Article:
I awoke on Wednesday morning with the same feeling you get the morning after something terrible has happened – that split second moment of consciousness where your brain acknowledges what’s happened, and you feel confusion and disbelief. That’s how I felt, waking up in a warm, dry, safe place on Wednesday morning.
As I slowly gathered my things together, I kept looking around the room. I looked outside; everything seemed calm. There was even blue sky!
Everything felt a little surreal. I threw out my socks and underwear from the previous day as it felt like no amount of washing or drying would rid them of the mud, dirt, sweat and rain that had built up in those 14.5 hours. I was glad to be rid of them.
I applied all the Compeed plasters I had… which wasn’t enough. I applied RockTape to the rest of the blisters, and attempted to tape up my ankle and shin using a YouTube tutorial. I was in pain. And not the kind of pain you get after a long, challenging run. There was no soreness; just pain. When I made it downstairs, a map of the coast to coast lined the wall of the dining area, which I gawped at until Eeva brought through my cooked breakfast.
I was ravenous, but I really struggled to eat it all. I chatted briefly to the man next to me, who commented that he hadn’t seen me the day before and that it’s frequent for people to see familiar faces each day on this route. I explained that I’d arrived late and what my plans were.
As I went to drop off my key and pay for my room, I was greeted by Scott, the man who ran the place I was staying in – and a fellow type 1 diabetic, as it happened. He took one look at my bag and said I was carrying too much. I agreed. We weighed my bag, and it came to 13kgs.
Scott told me to leave what I didn’t need at the hostel and that he could post it to back to London for me, or I could collect it when I next passed through. I tossed a kilos worth of stuff in the bin and left behind another 4kgs. My bag felt positively light now. My shoes were still soaked through, but they felt okay when I put them on. I’d arrived at New ING Lodge in the absolute worst state – and I left practically bouncing out of there with a big smile on my face. I couldn’t have asked for a better place to stay. My only regret was not having longer there – they even had their own bar and living area for guests.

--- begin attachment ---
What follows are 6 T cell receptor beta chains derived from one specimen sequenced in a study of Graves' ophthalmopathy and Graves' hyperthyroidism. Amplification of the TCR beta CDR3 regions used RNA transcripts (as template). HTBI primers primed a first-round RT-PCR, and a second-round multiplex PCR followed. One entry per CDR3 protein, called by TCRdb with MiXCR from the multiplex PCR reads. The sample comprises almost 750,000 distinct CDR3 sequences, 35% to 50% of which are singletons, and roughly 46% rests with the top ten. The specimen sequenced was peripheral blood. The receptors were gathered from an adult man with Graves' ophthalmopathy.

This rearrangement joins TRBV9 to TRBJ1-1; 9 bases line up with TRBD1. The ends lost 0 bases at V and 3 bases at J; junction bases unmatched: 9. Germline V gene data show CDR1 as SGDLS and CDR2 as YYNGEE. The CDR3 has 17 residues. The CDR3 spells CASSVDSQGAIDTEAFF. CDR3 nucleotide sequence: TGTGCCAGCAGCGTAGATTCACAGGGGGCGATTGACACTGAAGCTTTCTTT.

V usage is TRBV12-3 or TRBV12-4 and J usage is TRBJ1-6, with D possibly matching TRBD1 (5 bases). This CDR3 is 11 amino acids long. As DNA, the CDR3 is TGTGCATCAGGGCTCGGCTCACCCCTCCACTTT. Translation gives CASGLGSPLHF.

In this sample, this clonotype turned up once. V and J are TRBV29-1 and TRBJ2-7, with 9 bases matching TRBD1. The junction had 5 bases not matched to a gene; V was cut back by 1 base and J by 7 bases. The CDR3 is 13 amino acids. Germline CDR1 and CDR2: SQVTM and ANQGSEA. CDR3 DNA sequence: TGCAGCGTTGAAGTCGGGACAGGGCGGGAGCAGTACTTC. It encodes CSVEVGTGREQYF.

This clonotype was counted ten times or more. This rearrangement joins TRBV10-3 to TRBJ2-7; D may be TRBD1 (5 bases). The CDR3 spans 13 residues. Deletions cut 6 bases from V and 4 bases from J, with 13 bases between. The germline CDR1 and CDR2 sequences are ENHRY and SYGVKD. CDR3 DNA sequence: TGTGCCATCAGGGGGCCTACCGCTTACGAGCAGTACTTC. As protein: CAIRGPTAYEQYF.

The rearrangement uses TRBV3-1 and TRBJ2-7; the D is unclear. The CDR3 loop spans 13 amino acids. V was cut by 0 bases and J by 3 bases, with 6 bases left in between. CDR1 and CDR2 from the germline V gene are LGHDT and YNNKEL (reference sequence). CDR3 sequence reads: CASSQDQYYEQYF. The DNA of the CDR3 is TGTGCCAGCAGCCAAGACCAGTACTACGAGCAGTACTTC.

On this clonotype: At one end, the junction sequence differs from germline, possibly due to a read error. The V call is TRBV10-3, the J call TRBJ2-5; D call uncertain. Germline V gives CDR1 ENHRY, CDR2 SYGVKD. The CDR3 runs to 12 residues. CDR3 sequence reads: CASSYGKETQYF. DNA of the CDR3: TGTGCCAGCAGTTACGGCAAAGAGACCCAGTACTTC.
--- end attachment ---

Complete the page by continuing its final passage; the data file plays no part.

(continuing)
The man who I’d chatted to at breakfast had said that the highlight of today’s route was the M6 motorway. He hadn’t seemed too impressed by that fact, but I thought it was hilarious. I’d covered the Lakes in solitude and in 2 very long days – I was excited at the thought of seeing a motorway. A mile and a half in, and there it was.
Very shortly after this, I took my right shoe off and slipped my supportive calf compression sleeve on. My right leg was giving me a lot of grief – I’d already taken the maximum painkillers possible, so I doubled up on the compression, which helped.
After about 4 miles I was faced with a problem: the gate I needed to pass through was in the corner of the field, and was blocked by several cows. They had the whole field to roam in, but chose the corner that I needed to pass though to stand in. I tried speaking to them, but they didn’t move; they just stared at me. There was only one thing for it: I started climbing the wall alongside it.
After successfully climbing the first wall (muttering to myself and talking to the cows in the process), I had to climb yet another wall to get back onto the path. This is where things got a little bit tricky (those walls are basically stacks of rocks balanced on top of one another) and I caught my expensive 2XU compression tights on the wiring above the wall, ripping a hole in them. Oh well. I had a little ‘Look what you made me do’ Taylor Swift moment with the cows, but they were very blasé about the whole situation, so I bid them farewell and went on my way.